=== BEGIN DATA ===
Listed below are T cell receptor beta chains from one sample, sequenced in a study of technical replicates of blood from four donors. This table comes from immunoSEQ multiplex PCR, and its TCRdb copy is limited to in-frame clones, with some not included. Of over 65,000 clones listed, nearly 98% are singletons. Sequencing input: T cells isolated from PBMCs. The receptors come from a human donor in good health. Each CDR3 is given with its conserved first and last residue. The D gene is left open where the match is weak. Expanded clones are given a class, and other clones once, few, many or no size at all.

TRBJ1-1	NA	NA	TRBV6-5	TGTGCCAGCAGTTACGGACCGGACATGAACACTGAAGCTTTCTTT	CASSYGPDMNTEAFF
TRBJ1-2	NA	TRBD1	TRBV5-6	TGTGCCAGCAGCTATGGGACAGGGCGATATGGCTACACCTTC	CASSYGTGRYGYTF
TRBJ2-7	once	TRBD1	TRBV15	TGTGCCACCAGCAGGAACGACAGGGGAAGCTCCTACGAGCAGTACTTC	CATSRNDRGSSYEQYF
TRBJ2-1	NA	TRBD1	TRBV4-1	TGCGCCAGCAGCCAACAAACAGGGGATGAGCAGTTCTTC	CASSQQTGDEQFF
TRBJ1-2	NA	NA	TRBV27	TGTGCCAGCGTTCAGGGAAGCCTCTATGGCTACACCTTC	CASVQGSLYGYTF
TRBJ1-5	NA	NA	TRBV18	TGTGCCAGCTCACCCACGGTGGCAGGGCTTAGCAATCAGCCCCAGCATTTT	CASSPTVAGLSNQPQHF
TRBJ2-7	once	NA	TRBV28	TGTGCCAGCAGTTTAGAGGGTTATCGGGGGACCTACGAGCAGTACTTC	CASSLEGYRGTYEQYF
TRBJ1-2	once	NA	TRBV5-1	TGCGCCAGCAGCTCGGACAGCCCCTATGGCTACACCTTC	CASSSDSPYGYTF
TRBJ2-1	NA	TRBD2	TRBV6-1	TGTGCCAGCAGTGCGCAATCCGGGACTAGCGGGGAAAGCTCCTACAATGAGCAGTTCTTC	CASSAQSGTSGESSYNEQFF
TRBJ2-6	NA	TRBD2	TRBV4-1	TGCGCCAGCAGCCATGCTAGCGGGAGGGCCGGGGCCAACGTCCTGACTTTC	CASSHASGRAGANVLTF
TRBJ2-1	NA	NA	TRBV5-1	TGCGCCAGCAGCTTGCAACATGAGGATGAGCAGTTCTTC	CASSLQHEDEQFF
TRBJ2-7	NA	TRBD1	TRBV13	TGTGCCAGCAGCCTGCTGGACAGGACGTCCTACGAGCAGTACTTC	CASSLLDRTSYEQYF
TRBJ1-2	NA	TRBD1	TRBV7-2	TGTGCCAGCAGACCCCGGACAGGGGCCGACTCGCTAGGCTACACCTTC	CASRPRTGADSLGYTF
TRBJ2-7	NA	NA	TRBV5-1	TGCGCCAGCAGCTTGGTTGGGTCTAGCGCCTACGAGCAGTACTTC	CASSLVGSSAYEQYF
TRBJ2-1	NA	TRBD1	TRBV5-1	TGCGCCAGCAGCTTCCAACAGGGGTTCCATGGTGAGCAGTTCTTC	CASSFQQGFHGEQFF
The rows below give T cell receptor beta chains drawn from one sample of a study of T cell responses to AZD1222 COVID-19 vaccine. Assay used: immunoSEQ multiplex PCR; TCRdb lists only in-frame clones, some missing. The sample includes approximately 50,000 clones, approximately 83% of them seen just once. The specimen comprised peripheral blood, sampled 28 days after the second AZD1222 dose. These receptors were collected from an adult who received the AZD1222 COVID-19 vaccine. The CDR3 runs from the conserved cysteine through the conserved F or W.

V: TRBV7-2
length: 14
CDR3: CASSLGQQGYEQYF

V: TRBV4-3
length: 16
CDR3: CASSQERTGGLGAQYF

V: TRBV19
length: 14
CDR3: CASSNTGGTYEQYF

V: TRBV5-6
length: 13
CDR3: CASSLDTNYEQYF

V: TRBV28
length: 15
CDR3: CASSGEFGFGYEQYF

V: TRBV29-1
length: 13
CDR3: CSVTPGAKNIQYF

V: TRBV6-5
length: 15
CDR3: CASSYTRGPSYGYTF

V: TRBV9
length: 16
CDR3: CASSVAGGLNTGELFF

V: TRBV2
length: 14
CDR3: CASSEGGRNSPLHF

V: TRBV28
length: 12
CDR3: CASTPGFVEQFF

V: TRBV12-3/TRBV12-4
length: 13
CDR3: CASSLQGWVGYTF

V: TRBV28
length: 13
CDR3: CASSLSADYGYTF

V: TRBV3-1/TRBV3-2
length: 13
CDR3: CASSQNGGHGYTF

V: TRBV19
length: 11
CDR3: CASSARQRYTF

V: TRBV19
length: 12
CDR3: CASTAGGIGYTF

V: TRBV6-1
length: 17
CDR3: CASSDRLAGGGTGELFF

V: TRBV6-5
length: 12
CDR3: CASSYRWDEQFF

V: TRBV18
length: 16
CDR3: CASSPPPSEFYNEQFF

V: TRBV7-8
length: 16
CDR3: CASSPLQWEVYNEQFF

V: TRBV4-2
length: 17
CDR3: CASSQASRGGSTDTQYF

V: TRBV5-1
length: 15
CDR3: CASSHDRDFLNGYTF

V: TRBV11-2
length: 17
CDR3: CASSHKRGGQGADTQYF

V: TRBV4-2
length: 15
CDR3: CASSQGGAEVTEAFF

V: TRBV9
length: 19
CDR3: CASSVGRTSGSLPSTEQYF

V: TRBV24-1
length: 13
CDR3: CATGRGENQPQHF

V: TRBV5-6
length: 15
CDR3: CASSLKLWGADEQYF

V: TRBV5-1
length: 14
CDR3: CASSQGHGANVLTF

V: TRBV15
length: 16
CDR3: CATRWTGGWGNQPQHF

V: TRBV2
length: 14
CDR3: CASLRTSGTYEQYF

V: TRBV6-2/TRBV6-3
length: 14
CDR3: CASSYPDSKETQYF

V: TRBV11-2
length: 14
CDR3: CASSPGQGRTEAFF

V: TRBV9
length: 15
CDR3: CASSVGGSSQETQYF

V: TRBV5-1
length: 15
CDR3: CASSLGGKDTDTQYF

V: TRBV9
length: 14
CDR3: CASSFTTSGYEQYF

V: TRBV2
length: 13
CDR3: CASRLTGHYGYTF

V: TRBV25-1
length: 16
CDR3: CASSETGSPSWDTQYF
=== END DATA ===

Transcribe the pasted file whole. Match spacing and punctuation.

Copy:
Listed below are T cell receptor beta chains from one sample, sequenced in a study of technical replicates of blood from four donors. This table comes from immunoSEQ multiplex PCR, and its TCRdb copy is limited to in-frame clones, with some not included. Of over 65,000 clones listed, nearly 98% are singletons. Sequencing input: T cells isolated from PBMCs. The receptors come from a human donor in good health. Each CDR3 is given with its conserved first and last residue. The D gene is left open where the match is weak. Expanded clones are given a class, and other clones once, few, many or no size at all.

TRBJ1-1	NA	NA	TRBV6-5	TGTGCCAGCAGTTACGGACCGGACATGAACACTGAAGCTTTCTTT	CASSYGPDMNTEAFF
TRBJ1-2	NA	TRBD1	TRBV5-6	TGTGCCAGCAGCTATGGGACAGGGCGATATGGCTACACCTTC	CASSYGTGRYGYTF
TRBJ2-7	once	TRBD1	TRBV15	TGTGCCACCAGCAGGAACGACAGGGGAAGCTCCTACGAGCAGTACTTC	CATSRNDRGSSYEQYF
TRBJ2-1	NA	TRBD1	TRBV4-1	TGCGCCAGCAGCCAACAAACAGGGGATGAGCAGTTCTTC	CASSQQTGDEQFF
TRBJ1-2	NA	NA	TRBV27	TGTGCCAGCGTTCAGGGAAGCCTCTATGGCTACACCTTC	CASVQGSLYGYTF
TRBJ1-5	NA	NA	TRBV18	TGTGCCAGCTCACCCACGGTGGCAGGGCTTAGCAATCAGCCCCAGCATTTT	CASSPTVAGLSNQPQHF
TRBJ2-7	once	NA	TRBV28	TGTGCCAGCAGTTTAGAGGGTTATCGGGGGACCTACGAGCAGTACTTC	CASSLEGYRGTYEQYF
TRBJ1-2	once	NA	TRBV5-1	TGCGCCAGCAGCTCGGACAGCCCCTATGGCTACACCTTC	CASSSDSPYGYTF
TRBJ2-1	NA	TRBD2	TRBV6-1	TGTGCCAGCAGTGCGCAATCCGGGACTAGCGGGGAAAGCTCCTACAATGAGCAGTTCTTC	CASSAQSGTSGESSYNEQFF
TRBJ2-6	NA	TRBD2	TRBV4-1	TGCGCCAGCAGCCATGCTAGCGGGAGGGCCGGGGCCAACGTCCTGACTTTC	CASSHASGRAGANVLTF
TRBJ2-1	NA	NA	TRBV5-1	TGCGCCAGCAGCTTGCAACATGAGGATGAGCAGTTCTTC	CASSLQHEDEQFF
TRBJ2-7	NA	TRBD1	TRBV13	TGTGCCAGCAGCCTGCTGGACAGGACGTCCTACGAGCAGTACTTC	CASSLLDRTSYEQYF
TRBJ1-2	NA	TRBD1	TRBV7-2	TGTGCCAGCAGACCCCGGACAGGGGCCGACTCGCTAGGCTACACCTTC	CASRPRTGADSLGYTF
TRBJ2-7	NA	NA	TRBV5-1	TGCGCCAGCAGCTTGGTTGGGTCTAGCGCCTACGAGCAGTACTTC	CASSLVGSSAYEQYF
TRBJ2-1	NA	TRBD1	TRBV5-1	TGCGCCAGCAGCTTCCAACAGGGGTTCCATGGTGAGCAGTTCTTC	CASSFQQGFHGEQFF
The rows below give T cell receptor beta chains drawn from one sample of a study of T cell responses to AZD1222 COVID-19 vaccine. Assay used: immunoSEQ multiplex PCR; TCRdb lists only in-frame clones, some missing. The sample includes approximately 50,000 clones, approximately 83% of them seen just once. The specimen comprised peripheral blood, sampled 28 days after the second AZD1222 dose. These receptors were collected from an adult who received the AZD1222 COVID-19 vaccine. The CDR3 runs from the conserved cysteine through the conserved F or W.

V: TRBV7-2
length: 14
CDR3: CASSLGQQGYEQYF

V: TRBV4-3
length: 16
CDR3: CASSQERTGGLGAQYF

V: TRBV19
length: 14
CDR3: CASSNTGGTYEQYF

V: TRBV5-6
length: 13
CDR3: CASSLDTNYEQYF

V: TRBV28
length: 15
CDR3: CASSGEFGFGYEQYF

V: TRBV29-1
length: 13
CDR3: CSVTPGAKNIQYF

V: TRBV6-5
length: 15
CDR3: CASSYTRGPSYGYTF

V: TRBV9
length: 16
CDR3: CASSVAGGLNTGELFF

V: TRBV2
length: 14
CDR3: CASSEGGRNSPLHF

V: TRBV28
length: 12
CDR3: CASTPGFVEQFF

V: TRBV12-3/TRBV12-4
length: 13
CDR3: CASSLQGWVGYTF

V: TRBV28
length: 13
CDR3: CASSLSADYGYTF

V: TRBV3-1/TRBV3-2
length: 13
CDR3: CASSQNGGHGYTF

V: TRBV19
length: 11
CDR3: CASSARQRYTF

V: TRBV19
length: 12
CDR3: CASTAGGIGYTF

V: TRBV6-1
length: 17
CDR3: CASSDRLAGGGTGELFF

V: TRBV6-5
length: 12
CDR3: CASSYRWDEQFF

V: TRBV18
length: 16
CDR3: CASSPPPSEFYNEQFF

V: TRBV7-8
length: 16
CDR3: CASSPLQWEVYNEQFF

V: TRBV4-2
length: 17
CDR3: CASSQASRGGSTDTQYF

V: TRBV5-1
length: 15
CDR3: CASSHDRDFLNGYTF

V: TRBV11-2
length: 17
CDR3: CASSHKRGGQGADTQYF

V: TRBV4-2
length: 15
CDR3: CASSQGGAEVTEAFF

V: TRBV9
length: 19
CDR3: CASSVGRTSGSLPSTEQYF

V: TRBV24-1
length: 13
CDR3: CATGRGENQPQHF

V: TRBV5-6
length: 15
CDR3: CASSLKLWGADEQYF

V: TRBV5-1
length: 14
CDR3: CASSQGHGANVLTF

V: TRBV15
length: 16
CDR3: CATRWTGGWGNQPQHF

V: TRBV2
length: 14
CDR3: CASLRTSGTYEQYF

V: TRBV6-2/TRBV6-3
length: 14
CDR3: CASSYPDSKETQYF

V: TRBV11-2
length: 14
CDR3: CASSPGQGRTEAFF

V: TRBV9
length: 15
CDR3: CASSVGGSSQETQYF

V: TRBV5-1
length: 15
CDR3: CASSLGGKDTDTQYF

V: TRBV9
length: 14
CDR3: CASSFTTSGYEQYF

V: TRBV2
length: 13
CDR3: CASRLTGHYGYTF

V: TRBV25-1
length: 16
CDR3: CASSETGSPSWDTQYF